After winning the 2008 Green Car of the Year award, the 2009 Volkswagen Jetta TDI has become the poster child for Volkswagen's green efforts and one of the most difficult vehicles to keep on the showroom floor. But while most look at the TDI's fuel economy and see an eco-variant of the gasoline-powered Jetta, we chose to look at the torque numbers and see a performance variant. Don't believe us? Go ahead and Google "Jetta TDI Cup."
It's quite possible that the Jetta TDI is the way for drivers to have their cake and eat it, by combining performance and eco-consciousness.
Unfortunately, the Jetta TDI's jewel of a powerplant is encased in a shell of pure "meh." From the uninspiring exterior styling to the downright boring interior and low-level cabin tech, we can't help but wish for a bit more excitement from the total package.
On the road
To discern where the Jetta TDI ranks on the performance/economy scale, we plotted a course up California's Pacific Coastal Highway (PCH) from CNET's San Francisco office to Fort Bragg. The Jetta TDI's gratuitous low-end torque seemed well suited for the PCH's low-speed switchbacks and dramatic elevation changes. To make things interesting, we aimed for an average fuel economy of 40 mpg for the 175-mile journey.
After an uneventful journey through the streets of San Francisco, we found ourselves crossing the Golden Gate Bridge. We'd timed our journey to miss the lunch and rush-hour crowds, but with the Jetta's multifunctional display showing a meager 14.8 mpg, we knew that, even with clear highways, our work was cut out for us.
Guiding the Jetta TDI up the PCH, we were pleased to see the average mpg steadily climbing. The TDI's 236 pound-feet of torque was making short work of elevation changes; its smooth swell of power pulled us through the snaking turns with surprising confidence. By looking ahead and focusing on maintaining momentum instead of gaining speed, we watched the mpg meter climb to 20 then 30 mpg.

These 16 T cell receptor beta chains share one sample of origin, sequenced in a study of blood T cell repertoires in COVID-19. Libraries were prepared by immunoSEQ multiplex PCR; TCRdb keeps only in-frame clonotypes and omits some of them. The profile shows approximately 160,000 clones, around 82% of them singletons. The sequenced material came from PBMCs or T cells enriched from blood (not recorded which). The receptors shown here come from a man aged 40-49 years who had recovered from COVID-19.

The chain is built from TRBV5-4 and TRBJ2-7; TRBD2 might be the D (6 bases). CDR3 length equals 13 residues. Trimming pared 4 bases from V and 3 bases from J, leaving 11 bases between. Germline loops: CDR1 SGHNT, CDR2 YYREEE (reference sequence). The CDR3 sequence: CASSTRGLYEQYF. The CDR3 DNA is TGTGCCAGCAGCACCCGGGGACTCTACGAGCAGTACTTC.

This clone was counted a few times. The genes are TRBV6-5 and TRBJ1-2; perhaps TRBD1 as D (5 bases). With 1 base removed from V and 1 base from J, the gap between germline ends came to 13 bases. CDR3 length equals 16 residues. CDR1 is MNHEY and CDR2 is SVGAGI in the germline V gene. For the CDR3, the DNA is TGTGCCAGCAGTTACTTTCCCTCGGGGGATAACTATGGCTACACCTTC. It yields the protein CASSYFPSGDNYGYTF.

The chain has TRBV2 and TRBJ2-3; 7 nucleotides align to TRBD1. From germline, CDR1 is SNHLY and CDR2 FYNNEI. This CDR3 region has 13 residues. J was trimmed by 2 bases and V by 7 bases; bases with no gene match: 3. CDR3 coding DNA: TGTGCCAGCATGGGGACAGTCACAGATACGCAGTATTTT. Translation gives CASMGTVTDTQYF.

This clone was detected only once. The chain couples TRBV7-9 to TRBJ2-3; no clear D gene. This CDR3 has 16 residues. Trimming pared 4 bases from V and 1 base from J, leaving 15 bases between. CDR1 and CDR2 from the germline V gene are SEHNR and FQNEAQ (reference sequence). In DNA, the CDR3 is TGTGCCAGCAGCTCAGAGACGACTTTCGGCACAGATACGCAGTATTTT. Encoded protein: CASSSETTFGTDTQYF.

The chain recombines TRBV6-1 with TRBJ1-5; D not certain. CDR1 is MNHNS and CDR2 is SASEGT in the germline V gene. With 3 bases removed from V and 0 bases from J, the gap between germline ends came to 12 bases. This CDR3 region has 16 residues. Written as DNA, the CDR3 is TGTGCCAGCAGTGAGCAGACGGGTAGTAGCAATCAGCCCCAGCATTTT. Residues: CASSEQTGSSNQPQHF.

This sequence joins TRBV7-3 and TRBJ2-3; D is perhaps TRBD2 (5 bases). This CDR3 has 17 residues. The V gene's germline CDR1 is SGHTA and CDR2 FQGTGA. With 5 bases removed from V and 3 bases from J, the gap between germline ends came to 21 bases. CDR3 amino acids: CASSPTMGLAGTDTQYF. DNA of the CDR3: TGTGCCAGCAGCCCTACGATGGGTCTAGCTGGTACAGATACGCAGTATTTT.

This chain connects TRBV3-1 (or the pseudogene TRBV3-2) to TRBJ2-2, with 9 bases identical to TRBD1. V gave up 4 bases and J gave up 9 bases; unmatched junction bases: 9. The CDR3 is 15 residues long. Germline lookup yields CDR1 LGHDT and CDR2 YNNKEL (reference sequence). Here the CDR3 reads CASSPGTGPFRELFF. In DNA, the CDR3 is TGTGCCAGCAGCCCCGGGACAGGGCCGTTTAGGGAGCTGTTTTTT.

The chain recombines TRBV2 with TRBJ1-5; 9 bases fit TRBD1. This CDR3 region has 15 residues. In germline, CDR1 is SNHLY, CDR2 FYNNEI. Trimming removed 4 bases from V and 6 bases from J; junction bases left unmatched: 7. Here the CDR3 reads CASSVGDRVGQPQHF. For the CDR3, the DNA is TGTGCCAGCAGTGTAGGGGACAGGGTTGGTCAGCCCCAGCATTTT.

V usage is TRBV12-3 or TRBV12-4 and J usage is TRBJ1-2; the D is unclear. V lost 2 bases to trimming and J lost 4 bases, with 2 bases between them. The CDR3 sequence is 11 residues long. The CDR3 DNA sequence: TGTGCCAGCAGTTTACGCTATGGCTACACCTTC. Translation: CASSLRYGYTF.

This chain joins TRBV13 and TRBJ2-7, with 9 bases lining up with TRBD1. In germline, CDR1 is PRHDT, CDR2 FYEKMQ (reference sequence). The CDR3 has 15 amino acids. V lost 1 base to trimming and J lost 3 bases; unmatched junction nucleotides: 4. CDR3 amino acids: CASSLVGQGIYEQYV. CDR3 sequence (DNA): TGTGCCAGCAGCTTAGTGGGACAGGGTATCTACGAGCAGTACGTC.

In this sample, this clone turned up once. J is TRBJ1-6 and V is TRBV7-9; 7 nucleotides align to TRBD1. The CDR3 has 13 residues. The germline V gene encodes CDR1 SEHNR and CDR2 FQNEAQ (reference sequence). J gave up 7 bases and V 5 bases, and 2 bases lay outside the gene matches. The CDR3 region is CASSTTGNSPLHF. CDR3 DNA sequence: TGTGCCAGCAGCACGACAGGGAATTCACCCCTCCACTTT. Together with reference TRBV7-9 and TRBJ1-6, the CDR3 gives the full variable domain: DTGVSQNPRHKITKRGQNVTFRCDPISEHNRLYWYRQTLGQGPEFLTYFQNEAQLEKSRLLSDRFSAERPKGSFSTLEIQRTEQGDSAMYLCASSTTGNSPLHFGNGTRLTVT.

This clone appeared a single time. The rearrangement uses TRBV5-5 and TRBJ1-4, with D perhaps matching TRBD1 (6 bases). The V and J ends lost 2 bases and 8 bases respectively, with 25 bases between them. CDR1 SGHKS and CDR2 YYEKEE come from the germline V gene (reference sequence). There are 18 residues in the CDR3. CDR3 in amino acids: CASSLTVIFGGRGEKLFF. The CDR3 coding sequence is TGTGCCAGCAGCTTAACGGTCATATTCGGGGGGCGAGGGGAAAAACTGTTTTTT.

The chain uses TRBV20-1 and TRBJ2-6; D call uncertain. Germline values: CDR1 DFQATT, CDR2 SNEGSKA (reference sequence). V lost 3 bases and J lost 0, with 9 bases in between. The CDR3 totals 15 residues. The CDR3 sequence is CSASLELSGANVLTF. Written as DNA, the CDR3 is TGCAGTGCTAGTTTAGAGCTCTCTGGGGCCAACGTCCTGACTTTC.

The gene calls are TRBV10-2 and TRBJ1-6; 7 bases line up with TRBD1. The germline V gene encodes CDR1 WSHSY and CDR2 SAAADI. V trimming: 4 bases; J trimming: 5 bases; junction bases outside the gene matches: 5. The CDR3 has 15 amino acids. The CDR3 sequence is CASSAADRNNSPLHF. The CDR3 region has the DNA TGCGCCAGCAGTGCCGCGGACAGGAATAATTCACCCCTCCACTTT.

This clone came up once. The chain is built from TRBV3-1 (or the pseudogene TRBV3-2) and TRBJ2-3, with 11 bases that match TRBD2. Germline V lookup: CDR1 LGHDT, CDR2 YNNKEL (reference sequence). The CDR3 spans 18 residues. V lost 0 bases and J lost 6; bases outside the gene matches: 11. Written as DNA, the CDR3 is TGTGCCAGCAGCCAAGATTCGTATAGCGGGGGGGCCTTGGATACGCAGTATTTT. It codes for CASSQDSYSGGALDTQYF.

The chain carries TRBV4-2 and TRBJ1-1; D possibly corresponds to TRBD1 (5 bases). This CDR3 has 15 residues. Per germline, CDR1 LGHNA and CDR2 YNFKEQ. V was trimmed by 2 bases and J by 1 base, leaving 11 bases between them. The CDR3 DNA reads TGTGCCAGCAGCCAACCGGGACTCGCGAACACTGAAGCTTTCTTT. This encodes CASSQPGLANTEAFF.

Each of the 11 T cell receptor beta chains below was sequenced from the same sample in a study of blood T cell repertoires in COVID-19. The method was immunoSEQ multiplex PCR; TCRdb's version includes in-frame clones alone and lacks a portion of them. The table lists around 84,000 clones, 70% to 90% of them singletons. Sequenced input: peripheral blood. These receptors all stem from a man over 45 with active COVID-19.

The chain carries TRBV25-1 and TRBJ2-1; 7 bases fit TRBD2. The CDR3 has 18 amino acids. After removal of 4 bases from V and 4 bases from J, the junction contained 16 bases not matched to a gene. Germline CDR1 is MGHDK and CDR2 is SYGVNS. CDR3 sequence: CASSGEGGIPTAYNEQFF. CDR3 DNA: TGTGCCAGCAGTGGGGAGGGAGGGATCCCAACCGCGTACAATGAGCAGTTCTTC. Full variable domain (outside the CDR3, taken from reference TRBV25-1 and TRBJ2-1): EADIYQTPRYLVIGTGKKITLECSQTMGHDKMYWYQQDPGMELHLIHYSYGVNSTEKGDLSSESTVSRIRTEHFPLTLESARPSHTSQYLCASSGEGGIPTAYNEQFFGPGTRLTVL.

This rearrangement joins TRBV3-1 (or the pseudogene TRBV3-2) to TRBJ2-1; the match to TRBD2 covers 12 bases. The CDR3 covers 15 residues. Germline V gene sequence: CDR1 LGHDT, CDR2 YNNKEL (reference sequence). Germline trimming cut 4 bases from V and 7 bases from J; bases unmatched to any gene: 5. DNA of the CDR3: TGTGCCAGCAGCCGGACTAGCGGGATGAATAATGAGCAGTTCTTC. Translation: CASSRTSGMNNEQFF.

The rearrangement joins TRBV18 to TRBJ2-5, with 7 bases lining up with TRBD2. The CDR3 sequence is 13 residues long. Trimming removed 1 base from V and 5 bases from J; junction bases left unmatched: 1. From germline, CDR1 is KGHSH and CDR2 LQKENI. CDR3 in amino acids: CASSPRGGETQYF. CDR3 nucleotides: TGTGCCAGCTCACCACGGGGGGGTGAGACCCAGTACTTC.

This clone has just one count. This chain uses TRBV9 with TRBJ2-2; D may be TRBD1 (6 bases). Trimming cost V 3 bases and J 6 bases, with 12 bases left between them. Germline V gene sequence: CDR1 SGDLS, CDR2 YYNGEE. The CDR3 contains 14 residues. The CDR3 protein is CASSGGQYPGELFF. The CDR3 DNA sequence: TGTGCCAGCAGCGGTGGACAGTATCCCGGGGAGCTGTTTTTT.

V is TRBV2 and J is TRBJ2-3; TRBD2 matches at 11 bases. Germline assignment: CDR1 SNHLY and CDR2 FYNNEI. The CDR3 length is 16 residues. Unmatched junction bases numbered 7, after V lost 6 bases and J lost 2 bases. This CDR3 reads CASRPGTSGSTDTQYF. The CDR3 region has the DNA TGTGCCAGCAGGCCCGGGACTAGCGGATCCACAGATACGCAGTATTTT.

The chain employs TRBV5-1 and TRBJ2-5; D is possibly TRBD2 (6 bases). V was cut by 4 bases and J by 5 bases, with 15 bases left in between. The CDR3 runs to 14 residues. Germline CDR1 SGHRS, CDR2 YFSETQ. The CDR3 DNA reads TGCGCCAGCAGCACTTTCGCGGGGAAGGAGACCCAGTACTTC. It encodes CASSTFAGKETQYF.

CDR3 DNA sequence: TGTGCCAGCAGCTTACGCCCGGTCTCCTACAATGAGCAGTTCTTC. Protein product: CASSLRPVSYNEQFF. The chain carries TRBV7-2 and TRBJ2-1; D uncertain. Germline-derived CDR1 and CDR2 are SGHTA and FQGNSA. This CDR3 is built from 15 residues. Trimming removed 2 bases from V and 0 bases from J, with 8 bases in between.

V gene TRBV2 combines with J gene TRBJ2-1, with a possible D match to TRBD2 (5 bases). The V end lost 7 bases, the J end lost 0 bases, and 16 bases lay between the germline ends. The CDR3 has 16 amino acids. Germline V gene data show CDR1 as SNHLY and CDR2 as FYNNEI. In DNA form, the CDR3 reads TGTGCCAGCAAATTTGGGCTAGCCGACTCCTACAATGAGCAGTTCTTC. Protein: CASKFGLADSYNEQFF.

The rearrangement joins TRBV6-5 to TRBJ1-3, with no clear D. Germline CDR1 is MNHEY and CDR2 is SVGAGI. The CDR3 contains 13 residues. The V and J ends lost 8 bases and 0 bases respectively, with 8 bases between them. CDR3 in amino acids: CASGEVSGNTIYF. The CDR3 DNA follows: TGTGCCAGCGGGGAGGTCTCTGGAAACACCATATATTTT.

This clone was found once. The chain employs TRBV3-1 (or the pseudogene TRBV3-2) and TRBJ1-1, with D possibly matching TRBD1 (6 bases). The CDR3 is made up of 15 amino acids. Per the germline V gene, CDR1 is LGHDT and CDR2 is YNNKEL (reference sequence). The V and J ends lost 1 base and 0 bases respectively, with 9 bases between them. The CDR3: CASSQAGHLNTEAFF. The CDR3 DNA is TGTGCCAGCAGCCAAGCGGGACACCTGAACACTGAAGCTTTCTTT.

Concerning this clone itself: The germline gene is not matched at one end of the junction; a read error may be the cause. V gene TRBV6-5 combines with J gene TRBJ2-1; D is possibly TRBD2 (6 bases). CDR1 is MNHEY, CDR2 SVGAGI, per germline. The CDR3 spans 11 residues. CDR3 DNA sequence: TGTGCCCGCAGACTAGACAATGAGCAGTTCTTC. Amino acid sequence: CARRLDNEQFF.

The Jetta TDI's steering and handling wasn't as sublime as that of, for example, the Honda Civic Si, but kept the vehicle planted and predictable through the hairpins and decreasing radius turns.
Eventually, our fuel economy began to plateau at around 35 mpg. Each subsequent mile per gallon was a hard-fought battle, but we were still seeing meager gains.
We finally reached our destination under the cover of darkness. The limited visibility greatly hampered our ability to smoothly maintain momentum. The fatigue of hours of concentrated driving and the appearance of wildlife at the road's side forced us to shift our focus to driving cautiously, rather than efficiently for the last leg of the trip.
As we crossed the city limit into Fort Bragg, some 5 hours after the start of our journey, the Volkswagen's trip computer read 38.7 mpg averaged for the trip, short of our goal of 40 mpg, but still impressive considering the highly technical nature of our chosen route.
It bears mentioning that by the time we parked the car for the night, the average mpg for the day had risen to 40.2, thanks to a return journey over more conventional freeways.
In the cabin
The Volkswagen Jetta's cabin emphasizes substance over style, which is actually a nice way of saying "devoid of character."
The Jetta's upright dashboard is an expanse of flat, black plastic. The seats are flat and unsupportive and wrapped in a black fabric Volkswagen calls V-Tex. The carpet is also black. The instrument cluster features black gauges on a black backdrop with plain white lettering. You see where we're going with this.
The Jetta's interior looks like it was designed by someone who would never have to look at it, perhaps a robot, an algorithm, or a blind man. While everything functions as one would expect it, the Jetta's cabin just isn't a pleasant place to be. We'd like to see Volkswagen add some texture or--gasp--color to the gulag that is the Jetta's interior.